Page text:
In order to exploit such frequent blocks of the same letter, Burrows and Wheeler suggested the following move-to-front-code, which we shall illustrate again with our example above.

We write down a list containing the letters used in our text in alphabetic order indexed by their position in this list.

Then we parse through the transformed string letter by letter, note the index of the next letter and move this letter to the front of the list. So in the first step we note 1—the index of the H, move H to the front and obtain the list

Then we note 1 and move E to the front,

note 2 and move L to the front,

note 4 and move W to the front,

note 2 and move E to the front,

note 0 and leave E at the front,

note 4 and move R to the front,

So we obtain the sequence as our move-to-front-code. The pseudocode may look as follows, where is a list of the letters occuring in the string .

`Move-To-Front(` `)`

```  1   list of  letters occuring in  ordered alphabetically    2
`FOR`

`TO`

3
`DO`

4
`WHILE`
()   5             6          7
`FOR`

`TO`

8
`DO`

9
`RETURN`

```

The move-to-front-code will finally be compressed, for instance by Huffman-coding.

#### Correctness.

The compression is due to the move-to-front-code obtained from the transformed string . It can easily be seen that this move-to-front coding procedure is invertible, so one can recover the string from the code obtained as above.

Now it can be observed that in the move-to-front-code small numbers occur more frequently. Unfortunately, this will become obvious only with much longer texts than in our example—in long strings it was observed that even about 70 per cent of the numbers are . This irregularity in distribution can be exploited by compressing the sequence obtained after move-to-front-coding, for instance by Huffman-codes or run-length codes.

The algorithm performed very well in practice regarding the compression rate as well as the speed. The asymptotic optimality of compression has been proven for a wide class of sources.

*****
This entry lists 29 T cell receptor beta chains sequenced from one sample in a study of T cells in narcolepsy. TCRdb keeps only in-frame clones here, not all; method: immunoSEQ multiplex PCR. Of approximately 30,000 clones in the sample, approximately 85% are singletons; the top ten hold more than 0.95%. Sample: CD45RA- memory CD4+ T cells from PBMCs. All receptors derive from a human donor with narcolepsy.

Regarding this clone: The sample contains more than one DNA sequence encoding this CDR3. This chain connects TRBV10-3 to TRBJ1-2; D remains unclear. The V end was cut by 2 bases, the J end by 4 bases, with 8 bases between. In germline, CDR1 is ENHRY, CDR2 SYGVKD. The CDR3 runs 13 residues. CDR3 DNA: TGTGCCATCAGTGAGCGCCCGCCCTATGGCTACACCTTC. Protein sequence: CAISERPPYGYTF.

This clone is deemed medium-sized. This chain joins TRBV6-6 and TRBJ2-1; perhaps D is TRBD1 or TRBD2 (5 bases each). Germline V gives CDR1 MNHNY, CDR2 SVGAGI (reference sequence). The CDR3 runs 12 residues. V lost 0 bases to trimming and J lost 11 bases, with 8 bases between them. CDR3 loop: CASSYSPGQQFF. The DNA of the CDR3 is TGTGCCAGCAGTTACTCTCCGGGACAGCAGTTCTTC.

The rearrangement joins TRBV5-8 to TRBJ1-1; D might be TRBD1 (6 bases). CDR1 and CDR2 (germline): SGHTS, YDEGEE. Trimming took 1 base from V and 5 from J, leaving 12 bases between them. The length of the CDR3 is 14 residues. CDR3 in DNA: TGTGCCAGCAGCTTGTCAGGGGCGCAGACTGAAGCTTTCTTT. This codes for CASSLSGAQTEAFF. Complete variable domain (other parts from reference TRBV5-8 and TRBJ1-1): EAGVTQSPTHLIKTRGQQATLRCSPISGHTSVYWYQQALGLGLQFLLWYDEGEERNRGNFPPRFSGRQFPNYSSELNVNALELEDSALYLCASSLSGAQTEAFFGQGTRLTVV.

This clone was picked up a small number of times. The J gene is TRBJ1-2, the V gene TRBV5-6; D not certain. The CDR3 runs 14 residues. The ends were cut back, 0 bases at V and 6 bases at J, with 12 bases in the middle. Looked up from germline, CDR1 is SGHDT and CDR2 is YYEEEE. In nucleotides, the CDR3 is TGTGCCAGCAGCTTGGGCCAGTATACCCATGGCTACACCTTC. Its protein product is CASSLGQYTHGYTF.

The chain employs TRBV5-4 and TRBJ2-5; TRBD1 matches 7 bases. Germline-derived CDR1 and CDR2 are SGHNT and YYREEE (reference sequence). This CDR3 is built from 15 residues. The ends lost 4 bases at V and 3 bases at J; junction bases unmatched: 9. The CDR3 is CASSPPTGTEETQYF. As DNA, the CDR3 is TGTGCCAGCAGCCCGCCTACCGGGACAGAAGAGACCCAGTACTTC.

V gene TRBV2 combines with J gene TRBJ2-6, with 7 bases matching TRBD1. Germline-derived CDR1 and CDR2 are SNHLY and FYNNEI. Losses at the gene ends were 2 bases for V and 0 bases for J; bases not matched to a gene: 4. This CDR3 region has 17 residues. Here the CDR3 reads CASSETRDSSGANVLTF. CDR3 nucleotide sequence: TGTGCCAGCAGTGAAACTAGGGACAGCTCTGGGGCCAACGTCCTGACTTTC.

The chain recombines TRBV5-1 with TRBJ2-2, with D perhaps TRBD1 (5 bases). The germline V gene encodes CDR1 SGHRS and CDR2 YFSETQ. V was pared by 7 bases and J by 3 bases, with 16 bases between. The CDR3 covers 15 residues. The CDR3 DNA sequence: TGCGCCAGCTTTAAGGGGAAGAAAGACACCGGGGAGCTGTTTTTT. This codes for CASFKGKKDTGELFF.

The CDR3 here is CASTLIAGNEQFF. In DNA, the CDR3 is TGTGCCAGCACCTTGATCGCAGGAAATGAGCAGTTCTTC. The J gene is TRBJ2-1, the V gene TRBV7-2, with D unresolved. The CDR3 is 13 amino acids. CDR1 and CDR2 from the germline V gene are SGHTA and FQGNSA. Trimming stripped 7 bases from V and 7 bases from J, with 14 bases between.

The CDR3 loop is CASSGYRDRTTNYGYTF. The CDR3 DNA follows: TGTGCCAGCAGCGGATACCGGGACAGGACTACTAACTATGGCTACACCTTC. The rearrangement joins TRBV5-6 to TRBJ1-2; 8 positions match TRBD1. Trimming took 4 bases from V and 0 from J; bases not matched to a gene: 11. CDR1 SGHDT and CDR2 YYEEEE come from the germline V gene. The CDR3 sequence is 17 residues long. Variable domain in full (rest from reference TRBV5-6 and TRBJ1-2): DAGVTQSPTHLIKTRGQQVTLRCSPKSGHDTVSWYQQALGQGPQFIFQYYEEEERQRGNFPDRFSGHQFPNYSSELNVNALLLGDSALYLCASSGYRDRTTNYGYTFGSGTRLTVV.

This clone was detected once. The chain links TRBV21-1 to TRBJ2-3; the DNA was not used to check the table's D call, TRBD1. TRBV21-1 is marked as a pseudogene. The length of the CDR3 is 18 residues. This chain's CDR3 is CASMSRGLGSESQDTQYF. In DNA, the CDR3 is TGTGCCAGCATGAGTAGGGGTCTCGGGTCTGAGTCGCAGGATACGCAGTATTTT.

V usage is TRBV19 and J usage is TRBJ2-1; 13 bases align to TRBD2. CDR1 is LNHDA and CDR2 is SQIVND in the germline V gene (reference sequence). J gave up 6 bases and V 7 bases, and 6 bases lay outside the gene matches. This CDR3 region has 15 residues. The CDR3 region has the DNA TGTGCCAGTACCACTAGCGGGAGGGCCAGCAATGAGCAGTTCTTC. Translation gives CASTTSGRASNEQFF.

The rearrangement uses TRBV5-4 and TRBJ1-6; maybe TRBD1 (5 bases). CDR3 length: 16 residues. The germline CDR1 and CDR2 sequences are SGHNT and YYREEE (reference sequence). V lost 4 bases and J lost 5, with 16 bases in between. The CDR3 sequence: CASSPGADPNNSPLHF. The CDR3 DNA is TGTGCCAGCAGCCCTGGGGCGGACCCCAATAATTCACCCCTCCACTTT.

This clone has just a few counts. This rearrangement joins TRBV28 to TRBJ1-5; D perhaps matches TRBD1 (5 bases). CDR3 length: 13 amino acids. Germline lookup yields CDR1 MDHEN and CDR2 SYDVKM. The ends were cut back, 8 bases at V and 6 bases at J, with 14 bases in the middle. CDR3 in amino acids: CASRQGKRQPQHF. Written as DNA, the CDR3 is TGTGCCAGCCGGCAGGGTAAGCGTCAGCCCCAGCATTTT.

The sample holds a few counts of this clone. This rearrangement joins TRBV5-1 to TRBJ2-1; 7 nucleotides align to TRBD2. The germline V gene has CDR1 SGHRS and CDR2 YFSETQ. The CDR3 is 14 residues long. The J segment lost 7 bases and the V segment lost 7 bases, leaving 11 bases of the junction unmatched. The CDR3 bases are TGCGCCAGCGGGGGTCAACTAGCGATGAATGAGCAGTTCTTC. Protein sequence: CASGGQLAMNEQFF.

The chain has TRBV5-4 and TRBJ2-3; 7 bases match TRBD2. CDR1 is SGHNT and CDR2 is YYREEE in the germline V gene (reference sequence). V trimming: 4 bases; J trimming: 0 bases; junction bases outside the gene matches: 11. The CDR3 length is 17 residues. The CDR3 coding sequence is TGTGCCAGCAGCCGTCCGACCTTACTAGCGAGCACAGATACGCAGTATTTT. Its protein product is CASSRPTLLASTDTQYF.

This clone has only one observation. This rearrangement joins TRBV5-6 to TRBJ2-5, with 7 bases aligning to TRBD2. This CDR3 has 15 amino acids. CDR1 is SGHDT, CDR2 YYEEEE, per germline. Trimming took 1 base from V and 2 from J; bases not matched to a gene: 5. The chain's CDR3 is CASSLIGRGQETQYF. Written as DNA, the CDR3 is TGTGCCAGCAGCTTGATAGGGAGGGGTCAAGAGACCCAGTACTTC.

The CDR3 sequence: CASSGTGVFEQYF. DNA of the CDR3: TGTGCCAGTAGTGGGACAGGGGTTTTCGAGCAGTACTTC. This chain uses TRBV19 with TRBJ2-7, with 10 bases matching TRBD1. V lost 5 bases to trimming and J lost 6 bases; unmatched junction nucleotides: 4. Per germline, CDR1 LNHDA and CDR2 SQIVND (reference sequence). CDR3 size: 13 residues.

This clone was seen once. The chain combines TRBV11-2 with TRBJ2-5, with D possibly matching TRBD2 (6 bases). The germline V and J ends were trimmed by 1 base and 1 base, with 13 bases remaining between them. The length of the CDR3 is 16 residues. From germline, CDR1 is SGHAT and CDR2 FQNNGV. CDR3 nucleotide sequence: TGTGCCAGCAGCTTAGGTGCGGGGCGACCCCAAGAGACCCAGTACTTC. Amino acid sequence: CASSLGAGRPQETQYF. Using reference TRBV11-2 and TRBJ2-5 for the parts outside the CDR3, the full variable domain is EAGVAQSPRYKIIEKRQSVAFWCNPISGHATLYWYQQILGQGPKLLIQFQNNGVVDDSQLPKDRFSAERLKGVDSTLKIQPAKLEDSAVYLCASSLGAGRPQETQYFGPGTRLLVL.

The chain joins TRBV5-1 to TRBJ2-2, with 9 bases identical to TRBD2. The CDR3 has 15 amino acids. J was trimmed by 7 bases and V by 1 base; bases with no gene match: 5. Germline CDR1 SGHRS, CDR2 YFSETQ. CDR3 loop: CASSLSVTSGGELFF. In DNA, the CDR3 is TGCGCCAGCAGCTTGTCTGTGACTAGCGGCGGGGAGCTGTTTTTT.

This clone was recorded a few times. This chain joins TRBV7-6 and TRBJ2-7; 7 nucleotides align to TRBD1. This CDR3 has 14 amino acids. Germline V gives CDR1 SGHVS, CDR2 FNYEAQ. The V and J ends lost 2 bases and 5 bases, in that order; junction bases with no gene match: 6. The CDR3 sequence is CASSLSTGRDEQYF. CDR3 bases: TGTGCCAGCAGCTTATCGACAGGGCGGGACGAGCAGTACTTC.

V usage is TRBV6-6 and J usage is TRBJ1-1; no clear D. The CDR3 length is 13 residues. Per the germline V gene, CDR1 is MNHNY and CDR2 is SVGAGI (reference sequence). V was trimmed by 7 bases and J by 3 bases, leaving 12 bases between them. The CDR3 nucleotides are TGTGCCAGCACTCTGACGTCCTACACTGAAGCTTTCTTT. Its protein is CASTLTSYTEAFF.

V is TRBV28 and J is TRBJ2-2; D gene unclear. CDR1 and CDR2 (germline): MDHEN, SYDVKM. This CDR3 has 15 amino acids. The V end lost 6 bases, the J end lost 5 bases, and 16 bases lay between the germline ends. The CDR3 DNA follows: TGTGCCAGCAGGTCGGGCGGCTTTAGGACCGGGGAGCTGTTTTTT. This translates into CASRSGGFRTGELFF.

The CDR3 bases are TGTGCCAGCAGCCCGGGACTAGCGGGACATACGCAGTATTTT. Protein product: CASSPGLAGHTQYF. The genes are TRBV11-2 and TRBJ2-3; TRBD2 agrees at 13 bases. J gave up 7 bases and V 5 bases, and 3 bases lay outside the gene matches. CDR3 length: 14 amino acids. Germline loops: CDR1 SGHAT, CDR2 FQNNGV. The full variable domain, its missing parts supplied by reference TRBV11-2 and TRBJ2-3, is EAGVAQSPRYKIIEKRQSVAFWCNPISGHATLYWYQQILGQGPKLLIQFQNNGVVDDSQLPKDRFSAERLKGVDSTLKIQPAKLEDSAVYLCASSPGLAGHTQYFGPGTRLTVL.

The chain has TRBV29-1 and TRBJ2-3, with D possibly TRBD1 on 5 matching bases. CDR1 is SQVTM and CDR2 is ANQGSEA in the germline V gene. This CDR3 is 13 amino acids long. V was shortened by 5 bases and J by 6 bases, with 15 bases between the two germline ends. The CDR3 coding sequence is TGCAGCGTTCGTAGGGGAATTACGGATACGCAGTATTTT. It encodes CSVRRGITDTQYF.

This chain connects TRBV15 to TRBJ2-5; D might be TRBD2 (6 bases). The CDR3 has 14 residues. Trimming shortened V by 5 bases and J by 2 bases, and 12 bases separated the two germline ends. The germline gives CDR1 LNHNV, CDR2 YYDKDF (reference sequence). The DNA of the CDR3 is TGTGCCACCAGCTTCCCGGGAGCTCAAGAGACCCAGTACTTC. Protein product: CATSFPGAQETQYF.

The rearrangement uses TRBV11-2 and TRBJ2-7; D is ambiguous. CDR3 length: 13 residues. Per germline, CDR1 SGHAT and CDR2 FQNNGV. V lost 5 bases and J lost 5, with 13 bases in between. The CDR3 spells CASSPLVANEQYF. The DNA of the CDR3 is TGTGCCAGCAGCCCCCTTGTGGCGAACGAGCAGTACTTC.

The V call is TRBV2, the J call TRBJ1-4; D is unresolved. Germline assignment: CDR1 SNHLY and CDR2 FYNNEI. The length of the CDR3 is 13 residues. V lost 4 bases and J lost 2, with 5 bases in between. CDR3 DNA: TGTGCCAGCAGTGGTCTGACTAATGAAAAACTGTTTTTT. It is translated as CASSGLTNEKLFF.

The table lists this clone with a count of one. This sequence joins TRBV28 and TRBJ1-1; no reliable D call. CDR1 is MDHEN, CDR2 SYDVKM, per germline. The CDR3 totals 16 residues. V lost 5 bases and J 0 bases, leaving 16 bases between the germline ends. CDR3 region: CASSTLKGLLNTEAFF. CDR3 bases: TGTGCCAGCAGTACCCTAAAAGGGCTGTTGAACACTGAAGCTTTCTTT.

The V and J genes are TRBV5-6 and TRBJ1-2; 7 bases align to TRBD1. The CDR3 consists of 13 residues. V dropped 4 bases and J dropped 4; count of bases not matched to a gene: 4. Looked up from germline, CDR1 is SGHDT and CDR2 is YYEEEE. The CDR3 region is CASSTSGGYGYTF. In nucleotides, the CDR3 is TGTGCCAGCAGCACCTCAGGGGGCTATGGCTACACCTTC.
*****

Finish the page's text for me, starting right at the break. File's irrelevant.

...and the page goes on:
#### Analysis.

The most complex part of the Burrows-Wheeler transform is the sorting of the block yielding the transformed string . Due to fast sorting procedures, especially suited for the type of data to be compressed, compression algorithms based on the Burrows-Wheeler transform are usually very fast. On the other hand, compression is done blockwise. The text to be compressed has to be divided into blocks of appropriate size such that the matrices and still fit into the memory. So the decoder has to wait until the whole next block is transmitted and cannot work sequentially bit by bit as in arithmetic coding or Ziv-Lempel coding.

Exercises

3.4-1 Apply the Burrows-Wheeler-transform and the move-to-front code to the text “abracadabra”.

3.4-2 Verify that the transformed string and the index of the position in the sorted text (containing the first letter of the original text to be compressed) indeed yield enough information to reconstruct the original text.

3.4-3 Show how in our example the decoder would obtain the string ”HELWEER” from the move-to-front code and the letters E, H, L, W, R occuring in the text. Describe the general procedure for decoding move-to-front codes.

3.4-4 We followed here the encoding procedure presented by Burrows and Wheeler. Can the encoder obtain the transformed string even without constructing the two matrices and ?